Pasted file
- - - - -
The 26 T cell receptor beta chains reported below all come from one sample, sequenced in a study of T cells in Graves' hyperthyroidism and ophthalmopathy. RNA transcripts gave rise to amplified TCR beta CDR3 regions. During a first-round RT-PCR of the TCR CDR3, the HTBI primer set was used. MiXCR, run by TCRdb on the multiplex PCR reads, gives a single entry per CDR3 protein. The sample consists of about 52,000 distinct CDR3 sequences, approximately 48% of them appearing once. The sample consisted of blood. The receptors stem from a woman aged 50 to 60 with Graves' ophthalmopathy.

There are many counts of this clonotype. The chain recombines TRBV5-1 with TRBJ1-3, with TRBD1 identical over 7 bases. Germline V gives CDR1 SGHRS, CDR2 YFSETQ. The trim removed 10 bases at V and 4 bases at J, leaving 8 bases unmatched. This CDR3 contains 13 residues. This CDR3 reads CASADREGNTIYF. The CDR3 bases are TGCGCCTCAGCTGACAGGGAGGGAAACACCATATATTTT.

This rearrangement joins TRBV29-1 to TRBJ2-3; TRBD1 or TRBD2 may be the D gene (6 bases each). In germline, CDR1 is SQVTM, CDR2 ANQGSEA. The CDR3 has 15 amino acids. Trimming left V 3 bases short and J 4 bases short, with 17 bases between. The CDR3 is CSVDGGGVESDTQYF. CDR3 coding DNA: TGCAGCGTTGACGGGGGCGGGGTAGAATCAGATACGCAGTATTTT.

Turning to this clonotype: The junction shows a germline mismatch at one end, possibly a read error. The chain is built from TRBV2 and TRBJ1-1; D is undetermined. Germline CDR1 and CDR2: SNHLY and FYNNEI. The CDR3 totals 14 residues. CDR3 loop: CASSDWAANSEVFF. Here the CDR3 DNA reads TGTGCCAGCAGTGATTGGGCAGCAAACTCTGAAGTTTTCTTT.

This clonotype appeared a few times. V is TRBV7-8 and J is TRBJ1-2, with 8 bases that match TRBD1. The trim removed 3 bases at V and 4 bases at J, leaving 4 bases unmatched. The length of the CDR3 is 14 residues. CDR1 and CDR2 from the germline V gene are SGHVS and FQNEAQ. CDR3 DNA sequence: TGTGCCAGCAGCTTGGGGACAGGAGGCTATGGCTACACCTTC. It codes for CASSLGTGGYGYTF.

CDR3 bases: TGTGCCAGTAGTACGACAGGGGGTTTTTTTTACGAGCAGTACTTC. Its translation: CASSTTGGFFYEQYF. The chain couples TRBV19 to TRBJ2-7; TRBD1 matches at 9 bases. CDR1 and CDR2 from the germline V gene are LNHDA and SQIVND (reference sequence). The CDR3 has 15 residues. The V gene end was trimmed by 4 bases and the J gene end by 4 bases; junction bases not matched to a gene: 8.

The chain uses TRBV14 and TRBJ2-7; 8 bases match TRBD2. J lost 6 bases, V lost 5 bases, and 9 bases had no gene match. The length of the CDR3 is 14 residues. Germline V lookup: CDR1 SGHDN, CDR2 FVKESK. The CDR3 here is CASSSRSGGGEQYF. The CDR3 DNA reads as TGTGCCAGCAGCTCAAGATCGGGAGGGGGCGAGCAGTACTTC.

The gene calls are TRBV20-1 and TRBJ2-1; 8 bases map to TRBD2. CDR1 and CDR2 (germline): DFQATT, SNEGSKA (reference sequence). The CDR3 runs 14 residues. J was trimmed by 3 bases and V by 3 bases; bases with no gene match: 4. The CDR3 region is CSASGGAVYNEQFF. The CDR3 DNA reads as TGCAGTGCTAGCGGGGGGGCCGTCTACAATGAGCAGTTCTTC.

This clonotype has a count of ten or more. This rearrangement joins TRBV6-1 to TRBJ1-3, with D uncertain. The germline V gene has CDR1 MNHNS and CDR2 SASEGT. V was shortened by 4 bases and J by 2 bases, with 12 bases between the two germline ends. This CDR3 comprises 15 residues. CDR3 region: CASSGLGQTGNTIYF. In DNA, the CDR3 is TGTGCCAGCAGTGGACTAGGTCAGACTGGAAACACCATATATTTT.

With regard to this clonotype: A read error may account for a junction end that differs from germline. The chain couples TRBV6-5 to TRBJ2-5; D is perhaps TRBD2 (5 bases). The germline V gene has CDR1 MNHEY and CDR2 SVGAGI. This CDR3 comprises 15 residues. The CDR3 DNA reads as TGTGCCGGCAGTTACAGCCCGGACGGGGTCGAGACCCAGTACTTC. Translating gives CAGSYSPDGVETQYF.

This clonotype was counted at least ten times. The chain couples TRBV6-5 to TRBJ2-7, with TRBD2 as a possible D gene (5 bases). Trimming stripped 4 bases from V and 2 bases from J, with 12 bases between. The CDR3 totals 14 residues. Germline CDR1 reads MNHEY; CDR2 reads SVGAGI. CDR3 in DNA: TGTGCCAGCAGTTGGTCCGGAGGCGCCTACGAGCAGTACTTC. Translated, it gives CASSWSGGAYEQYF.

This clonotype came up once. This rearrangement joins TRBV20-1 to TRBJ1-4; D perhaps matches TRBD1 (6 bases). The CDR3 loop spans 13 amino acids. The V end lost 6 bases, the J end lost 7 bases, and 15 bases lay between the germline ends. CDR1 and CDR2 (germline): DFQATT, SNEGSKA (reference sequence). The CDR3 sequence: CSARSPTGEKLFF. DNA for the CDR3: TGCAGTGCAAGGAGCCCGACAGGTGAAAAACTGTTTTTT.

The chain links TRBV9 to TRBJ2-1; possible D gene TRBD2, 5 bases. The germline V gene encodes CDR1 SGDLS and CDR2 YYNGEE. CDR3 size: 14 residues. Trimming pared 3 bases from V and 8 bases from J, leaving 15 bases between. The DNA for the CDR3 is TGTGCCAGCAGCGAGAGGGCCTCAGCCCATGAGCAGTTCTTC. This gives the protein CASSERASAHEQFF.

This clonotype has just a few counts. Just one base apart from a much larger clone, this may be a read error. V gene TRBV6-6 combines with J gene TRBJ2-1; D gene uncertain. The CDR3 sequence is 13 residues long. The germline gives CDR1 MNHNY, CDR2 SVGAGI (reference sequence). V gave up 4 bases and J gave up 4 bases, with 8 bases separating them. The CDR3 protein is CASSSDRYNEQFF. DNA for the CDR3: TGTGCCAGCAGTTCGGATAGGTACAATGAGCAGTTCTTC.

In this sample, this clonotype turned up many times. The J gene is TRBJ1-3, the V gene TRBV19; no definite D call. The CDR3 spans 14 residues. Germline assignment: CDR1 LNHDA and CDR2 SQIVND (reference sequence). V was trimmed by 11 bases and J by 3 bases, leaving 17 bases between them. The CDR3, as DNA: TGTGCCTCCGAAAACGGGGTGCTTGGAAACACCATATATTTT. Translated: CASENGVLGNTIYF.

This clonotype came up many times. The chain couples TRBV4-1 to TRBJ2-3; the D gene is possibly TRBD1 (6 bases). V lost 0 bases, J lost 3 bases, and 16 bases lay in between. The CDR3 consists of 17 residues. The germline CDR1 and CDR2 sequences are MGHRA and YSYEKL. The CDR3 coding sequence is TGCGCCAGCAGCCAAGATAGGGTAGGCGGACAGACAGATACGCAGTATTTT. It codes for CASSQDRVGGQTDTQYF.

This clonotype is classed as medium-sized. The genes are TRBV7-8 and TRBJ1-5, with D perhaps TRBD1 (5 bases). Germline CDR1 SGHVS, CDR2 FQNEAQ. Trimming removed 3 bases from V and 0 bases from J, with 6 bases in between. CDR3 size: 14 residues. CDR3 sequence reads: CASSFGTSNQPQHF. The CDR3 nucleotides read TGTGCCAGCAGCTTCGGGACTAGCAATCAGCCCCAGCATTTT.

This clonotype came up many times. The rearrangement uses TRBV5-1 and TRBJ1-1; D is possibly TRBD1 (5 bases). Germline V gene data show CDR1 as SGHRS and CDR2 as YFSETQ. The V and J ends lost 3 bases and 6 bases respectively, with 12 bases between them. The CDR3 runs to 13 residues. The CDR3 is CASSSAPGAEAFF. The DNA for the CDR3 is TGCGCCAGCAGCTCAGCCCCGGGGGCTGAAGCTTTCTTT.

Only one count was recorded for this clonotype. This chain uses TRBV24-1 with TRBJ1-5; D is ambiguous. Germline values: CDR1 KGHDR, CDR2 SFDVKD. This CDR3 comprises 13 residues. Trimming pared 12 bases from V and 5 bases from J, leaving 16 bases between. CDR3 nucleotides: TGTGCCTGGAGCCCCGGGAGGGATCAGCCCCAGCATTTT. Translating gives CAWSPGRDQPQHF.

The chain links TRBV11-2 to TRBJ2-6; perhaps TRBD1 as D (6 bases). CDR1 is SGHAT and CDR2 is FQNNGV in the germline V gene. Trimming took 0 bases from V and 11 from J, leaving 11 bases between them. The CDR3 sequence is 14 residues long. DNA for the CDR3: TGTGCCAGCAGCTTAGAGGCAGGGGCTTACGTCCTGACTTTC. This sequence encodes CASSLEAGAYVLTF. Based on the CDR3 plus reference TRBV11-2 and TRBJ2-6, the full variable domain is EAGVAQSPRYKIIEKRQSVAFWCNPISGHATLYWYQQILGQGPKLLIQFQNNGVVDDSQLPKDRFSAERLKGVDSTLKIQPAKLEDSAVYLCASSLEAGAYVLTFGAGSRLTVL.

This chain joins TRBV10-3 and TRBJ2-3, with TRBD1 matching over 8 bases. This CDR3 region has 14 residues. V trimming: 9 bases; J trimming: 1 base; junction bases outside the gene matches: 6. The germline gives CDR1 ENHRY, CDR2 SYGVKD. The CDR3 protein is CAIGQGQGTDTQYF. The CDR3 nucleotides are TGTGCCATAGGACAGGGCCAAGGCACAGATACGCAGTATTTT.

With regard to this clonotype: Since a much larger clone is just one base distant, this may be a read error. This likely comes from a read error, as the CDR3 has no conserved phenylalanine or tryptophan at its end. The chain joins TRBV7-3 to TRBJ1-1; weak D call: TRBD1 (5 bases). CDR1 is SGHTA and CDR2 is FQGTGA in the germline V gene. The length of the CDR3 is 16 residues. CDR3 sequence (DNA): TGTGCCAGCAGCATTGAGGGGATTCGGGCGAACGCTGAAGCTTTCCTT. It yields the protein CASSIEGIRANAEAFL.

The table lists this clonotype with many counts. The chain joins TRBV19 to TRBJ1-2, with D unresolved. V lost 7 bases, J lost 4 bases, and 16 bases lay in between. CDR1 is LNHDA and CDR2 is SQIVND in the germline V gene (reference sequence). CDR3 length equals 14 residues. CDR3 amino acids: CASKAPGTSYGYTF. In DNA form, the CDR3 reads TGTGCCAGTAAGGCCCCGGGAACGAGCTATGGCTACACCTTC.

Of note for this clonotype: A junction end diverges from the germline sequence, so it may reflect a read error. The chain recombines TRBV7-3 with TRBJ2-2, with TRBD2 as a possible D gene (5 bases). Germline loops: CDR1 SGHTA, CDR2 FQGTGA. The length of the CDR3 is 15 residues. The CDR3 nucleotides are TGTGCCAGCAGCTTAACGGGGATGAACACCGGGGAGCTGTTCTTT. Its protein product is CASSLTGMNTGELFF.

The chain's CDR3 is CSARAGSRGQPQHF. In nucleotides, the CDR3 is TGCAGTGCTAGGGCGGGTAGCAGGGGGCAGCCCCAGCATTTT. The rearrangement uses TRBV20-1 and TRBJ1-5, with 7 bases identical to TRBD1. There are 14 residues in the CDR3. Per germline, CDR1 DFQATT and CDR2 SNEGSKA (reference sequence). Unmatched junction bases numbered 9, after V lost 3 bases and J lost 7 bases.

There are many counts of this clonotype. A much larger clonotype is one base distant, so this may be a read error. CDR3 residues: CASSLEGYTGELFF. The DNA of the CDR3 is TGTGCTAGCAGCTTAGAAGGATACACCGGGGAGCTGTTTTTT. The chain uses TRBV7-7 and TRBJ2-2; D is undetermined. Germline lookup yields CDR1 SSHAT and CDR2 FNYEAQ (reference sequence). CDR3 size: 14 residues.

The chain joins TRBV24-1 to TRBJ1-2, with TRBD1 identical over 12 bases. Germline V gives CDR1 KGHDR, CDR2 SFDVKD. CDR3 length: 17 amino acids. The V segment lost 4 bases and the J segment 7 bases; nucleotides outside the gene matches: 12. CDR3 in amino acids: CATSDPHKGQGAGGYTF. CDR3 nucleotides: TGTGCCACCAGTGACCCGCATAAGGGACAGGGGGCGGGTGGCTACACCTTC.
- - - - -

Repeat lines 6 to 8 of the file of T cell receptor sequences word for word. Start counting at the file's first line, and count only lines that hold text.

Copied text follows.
CDR3 bases: TGTGCCAGTAGTACGACAGGGGGTTTTTTTTACGAGCAGTACTTC. Its translation: CASSTTGGFFYEQYF. The chain couples TRBV19 to TRBJ2-7; TRBD1 matches at 9 bases. CDR1 and CDR2 from the germline V gene are LNHDA and SQIVND (reference sequence). The CDR3 has 15 residues. The V gene end was trimmed by 4 bases and the J gene end by 4 bases; junction bases not matched to a gene: 8.

The chain uses TRBV14 and TRBJ2-7; 8 bases match TRBD2. J lost 6 bases, V lost 5 bases, and 9 bases had no gene match. The length of the CDR3 is 14 residues. Germline V lookup: CDR1 SGHDN, CDR2 FVKESK. The CDR3 here is CASSSRSGGGEQYF. The CDR3 DNA reads as TGTGCCAGCAGCTCAAGATCGGGAGGGGGCGAGCAGTACTTC.

The gene calls are TRBV20-1 and TRBJ2-1; 8 bases map to TRBD2. CDR1 and CDR2 (germline): DFQATT, SNEGSKA (reference sequence). The CDR3 runs 14 residues. J was trimmed by 3 bases and V by 3 bases; bases with no gene match: 4. The CDR3 region is CSASGGAVYNEQFF. The CDR3 DNA reads as TGCAGTGCTAGCGGGGGGGCCGTCTACAATGAGCAGTTCTTC.